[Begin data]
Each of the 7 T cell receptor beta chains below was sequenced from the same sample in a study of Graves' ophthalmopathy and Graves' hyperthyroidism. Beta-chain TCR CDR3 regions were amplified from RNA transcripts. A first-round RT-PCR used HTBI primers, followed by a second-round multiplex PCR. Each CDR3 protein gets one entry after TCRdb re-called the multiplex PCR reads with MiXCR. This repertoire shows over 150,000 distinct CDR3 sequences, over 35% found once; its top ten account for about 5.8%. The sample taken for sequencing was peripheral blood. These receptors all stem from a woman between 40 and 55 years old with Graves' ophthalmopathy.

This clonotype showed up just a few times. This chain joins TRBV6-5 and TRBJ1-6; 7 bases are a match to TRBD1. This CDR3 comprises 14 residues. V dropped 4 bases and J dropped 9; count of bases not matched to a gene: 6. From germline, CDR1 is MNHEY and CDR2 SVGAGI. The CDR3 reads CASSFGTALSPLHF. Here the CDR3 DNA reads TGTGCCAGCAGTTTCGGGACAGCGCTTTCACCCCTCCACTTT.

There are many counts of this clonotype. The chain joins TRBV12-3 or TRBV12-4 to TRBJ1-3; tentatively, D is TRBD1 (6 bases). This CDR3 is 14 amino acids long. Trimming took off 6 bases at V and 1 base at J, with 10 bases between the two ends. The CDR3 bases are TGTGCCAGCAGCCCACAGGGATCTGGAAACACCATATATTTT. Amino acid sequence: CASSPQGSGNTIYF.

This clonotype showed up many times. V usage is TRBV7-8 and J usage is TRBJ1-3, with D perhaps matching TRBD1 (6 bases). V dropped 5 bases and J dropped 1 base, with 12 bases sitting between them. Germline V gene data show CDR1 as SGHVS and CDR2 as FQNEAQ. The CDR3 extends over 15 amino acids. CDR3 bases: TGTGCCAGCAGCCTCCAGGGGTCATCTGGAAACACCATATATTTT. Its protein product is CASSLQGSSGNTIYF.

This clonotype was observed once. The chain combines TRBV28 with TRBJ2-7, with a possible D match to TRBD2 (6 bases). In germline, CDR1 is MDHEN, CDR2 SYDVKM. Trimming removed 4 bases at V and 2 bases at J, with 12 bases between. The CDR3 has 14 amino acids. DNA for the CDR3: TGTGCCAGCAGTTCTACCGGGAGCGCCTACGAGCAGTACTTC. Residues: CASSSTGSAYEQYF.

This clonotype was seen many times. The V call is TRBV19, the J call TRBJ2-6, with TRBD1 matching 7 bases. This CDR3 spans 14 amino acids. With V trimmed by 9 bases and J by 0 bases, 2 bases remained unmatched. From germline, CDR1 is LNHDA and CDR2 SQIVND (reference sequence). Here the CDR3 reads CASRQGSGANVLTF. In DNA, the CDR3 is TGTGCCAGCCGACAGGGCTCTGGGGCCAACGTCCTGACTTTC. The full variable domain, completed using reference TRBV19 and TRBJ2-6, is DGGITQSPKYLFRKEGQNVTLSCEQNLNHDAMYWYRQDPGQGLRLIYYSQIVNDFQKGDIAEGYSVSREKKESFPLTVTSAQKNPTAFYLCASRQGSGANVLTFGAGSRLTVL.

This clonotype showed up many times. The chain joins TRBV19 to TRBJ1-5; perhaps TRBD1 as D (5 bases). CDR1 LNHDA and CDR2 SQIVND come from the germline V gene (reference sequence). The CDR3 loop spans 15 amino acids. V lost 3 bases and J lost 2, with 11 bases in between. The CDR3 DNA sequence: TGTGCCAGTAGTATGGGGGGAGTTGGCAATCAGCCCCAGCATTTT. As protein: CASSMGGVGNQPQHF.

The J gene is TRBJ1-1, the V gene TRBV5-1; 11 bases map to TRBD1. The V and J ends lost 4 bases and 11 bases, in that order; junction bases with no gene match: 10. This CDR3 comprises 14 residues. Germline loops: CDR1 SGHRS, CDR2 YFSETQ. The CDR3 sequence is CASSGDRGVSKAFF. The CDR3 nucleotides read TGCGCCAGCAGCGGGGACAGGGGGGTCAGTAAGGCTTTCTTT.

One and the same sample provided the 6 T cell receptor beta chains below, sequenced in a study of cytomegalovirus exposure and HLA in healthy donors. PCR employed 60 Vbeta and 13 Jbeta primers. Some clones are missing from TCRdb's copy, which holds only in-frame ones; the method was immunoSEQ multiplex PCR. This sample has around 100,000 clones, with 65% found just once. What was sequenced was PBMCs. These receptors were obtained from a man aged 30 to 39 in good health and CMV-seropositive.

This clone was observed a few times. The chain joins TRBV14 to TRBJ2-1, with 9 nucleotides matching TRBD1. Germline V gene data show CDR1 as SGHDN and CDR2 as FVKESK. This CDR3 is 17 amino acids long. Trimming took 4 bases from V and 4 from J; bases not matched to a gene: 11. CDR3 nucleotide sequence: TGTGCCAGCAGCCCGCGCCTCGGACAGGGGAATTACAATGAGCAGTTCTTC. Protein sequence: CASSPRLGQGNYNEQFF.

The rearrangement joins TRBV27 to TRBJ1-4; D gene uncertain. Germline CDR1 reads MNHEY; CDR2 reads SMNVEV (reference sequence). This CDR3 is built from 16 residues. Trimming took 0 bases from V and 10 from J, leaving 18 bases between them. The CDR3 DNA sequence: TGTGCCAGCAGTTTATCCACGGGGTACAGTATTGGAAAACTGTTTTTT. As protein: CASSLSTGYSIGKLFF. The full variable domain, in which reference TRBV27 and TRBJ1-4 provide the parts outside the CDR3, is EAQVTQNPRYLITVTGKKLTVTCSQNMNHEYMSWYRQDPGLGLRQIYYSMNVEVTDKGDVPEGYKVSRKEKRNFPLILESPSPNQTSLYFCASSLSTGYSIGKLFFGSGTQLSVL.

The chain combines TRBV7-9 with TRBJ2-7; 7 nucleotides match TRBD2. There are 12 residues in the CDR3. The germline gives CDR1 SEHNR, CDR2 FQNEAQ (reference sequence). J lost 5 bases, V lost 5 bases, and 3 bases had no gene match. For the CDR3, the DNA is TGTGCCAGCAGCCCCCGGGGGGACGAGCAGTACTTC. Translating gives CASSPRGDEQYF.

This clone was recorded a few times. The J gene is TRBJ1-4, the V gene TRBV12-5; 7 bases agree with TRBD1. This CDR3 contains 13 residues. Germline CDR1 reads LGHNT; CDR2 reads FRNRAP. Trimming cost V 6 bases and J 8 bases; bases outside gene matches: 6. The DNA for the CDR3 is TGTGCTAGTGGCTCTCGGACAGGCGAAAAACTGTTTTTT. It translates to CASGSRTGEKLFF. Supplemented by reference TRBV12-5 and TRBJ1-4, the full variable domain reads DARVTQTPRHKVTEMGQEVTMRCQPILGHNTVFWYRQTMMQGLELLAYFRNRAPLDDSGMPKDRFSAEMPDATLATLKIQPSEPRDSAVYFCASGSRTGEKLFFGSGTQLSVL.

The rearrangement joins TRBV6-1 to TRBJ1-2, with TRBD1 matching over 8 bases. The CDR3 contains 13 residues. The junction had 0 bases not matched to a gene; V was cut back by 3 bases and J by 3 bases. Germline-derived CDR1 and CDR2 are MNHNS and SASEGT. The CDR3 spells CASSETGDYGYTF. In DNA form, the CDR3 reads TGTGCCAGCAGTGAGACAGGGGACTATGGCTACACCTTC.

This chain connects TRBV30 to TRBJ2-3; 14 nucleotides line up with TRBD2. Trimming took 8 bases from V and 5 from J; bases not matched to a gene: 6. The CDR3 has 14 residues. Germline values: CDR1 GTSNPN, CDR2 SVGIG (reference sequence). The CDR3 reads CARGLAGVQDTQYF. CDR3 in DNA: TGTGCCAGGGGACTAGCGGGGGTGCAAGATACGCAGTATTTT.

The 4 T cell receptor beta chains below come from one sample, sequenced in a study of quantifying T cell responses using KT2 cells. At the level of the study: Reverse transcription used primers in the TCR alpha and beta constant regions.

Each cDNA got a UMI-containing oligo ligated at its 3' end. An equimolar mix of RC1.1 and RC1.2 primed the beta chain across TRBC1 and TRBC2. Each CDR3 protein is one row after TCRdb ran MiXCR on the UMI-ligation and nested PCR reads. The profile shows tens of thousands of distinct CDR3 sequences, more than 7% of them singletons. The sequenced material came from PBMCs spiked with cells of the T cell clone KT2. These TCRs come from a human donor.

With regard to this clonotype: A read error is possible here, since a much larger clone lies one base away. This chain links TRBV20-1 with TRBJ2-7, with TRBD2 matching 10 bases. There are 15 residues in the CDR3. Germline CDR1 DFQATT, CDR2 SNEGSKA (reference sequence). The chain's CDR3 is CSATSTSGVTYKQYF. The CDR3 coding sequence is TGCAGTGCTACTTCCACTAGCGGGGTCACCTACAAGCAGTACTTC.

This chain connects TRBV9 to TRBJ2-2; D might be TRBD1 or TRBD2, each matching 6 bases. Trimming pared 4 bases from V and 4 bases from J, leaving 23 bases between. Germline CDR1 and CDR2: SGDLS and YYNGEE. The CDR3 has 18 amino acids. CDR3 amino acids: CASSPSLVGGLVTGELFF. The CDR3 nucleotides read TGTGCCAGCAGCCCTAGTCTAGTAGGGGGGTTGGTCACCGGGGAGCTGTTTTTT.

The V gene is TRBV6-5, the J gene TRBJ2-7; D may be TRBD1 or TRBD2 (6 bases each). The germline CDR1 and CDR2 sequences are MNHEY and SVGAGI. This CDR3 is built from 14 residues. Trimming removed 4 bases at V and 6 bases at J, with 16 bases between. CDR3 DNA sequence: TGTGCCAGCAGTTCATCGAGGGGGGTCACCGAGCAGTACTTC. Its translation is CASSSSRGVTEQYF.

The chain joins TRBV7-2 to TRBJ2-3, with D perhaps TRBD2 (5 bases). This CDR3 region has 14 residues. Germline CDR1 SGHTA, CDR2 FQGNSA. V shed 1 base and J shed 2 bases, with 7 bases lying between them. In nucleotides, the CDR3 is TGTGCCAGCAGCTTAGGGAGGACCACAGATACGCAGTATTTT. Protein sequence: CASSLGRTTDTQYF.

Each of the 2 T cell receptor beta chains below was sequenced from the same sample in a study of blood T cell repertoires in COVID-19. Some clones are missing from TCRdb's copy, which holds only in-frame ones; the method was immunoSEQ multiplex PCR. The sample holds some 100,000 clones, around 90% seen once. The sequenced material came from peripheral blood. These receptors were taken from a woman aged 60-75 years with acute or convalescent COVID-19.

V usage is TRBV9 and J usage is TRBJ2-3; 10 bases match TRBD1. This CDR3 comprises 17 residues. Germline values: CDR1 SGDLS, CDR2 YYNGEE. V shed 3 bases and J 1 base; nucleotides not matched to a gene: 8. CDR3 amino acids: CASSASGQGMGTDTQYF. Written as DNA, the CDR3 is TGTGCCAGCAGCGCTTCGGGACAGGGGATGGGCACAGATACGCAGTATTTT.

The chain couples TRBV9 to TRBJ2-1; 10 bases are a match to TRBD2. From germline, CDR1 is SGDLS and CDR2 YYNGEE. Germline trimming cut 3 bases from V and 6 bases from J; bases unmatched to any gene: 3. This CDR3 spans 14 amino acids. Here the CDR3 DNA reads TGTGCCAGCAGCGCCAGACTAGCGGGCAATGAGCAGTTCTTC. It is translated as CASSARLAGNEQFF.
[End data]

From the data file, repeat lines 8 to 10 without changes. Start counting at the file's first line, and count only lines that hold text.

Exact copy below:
The J gene is TRBJ1-1, the V gene TRBV5-1; 11 bases map to TRBD1. The V and J ends lost 4 bases and 11 bases, in that order; junction bases with no gene match: 10. This CDR3 comprises 14 residues. Germline loops: CDR1 SGHRS, CDR2 YFSETQ. The CDR3 sequence is CASSGDRGVSKAFF. The CDR3 nucleotides read TGCGCCAGCAGCGGGGACAGGGGGGTCAGTAAGGCTTTCTTT.

One and the same sample provided the 6 T cell receptor beta chains below, sequenced in a study of cytomegalovirus exposure and HLA in healthy donors. PCR employed 60 Vbeta and 13 Jbeta primers. Some clones are missing from TCRdb's copy, which holds only in-frame ones; the method was immunoSEQ multiplex PCR. This sample has around 100,000 clones, with 65% found just once. What was sequenced was PBMCs. These receptors were obtained from a man aged 30 to 39 in good health and CMV-seropositive.

This clone was observed a few times. The chain joins TRBV14 to TRBJ2-1, with 9 nucleotides matching TRBD1. Germline V gene data show CDR1 as SGHDN and CDR2 as FVKESK. This CDR3 is 17 amino acids long. Trimming took 4 bases from V and 4 from J; bases not matched to a gene: 11. CDR3 nucleotide sequence: TGTGCCAGCAGCCCGCGCCTCGGACAGGGGAATTACAATGAGCAGTTCTTC. Protein sequence: CASSPRLGQGNYNEQFF.